Pope’s abuse watchdog swears he will remain independent despite being absorbed into the curia

ROME – Members of Pope Francis’ commission for child protection have welcomed his decision to integrate the body into the Roman curia, the Vatican’s central bureaucracy, expressing confidence in the maintaining their total independence while expanding their reach.

Speaking to reporters at a press conference on Friday, U.S. Cardinal Sean O’Malley of Boston, president of the Pontifical Commission for the Protection of Minors, said he was encouraged by the pope, who for the first time ” placed the importance of child welfare as a core of central church government.

In March, Pope Francis released his long-awaited constitution predicate evangeliumor “Preaching the Gospel”, describing several notable changes in the structure of the Roman Curia.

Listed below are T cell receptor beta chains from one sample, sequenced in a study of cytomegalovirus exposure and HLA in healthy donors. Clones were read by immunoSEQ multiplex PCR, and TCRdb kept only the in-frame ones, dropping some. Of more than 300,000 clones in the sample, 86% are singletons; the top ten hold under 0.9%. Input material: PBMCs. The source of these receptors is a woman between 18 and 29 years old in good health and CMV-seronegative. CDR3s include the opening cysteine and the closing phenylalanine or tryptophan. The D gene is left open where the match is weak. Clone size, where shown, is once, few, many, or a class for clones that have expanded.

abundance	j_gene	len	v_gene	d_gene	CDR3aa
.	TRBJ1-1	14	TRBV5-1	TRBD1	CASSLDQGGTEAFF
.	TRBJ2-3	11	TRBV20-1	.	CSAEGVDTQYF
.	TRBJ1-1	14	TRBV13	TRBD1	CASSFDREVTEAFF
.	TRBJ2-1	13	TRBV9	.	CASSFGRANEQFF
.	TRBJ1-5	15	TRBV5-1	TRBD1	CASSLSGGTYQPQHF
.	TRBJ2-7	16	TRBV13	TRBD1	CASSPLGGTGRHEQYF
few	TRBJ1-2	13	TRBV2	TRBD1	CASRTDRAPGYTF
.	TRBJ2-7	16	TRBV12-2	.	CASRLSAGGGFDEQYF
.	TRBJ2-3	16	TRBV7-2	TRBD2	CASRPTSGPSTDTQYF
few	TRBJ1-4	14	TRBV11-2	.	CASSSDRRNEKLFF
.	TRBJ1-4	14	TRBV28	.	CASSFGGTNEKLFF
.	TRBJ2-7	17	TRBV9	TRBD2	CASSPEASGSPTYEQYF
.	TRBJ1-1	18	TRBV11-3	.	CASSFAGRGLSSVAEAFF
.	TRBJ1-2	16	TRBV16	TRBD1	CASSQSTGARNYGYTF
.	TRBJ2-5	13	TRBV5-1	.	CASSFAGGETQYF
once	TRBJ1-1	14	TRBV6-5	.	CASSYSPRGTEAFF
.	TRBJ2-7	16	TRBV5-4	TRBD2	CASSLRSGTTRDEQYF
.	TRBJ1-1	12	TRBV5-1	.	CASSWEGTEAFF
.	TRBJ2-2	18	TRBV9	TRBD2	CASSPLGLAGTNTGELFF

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One was the official incorporation of the Pontifical Commission for the Protection of Minors (PCPM) into the Curia as an independent entity within the Congregation for the Doctrine of the Faith, now called Dicastery for the Doctrine of the Faith (DDF), which will continue to operate with its own rules and its own president and secretary.

This week, the PCPM held its first plenary meeting since announcing its incorporation into the Roman Curia, and they met with Pope Francis on Friday, the last day of their meeting.

Pope Francis, O’Malley said, assured the commission members that their autonomy while part of the curia “is intended to ensure the integrity of its expertise, and in particular in its freedom to give advice to the Holy Father on these delicate issues”.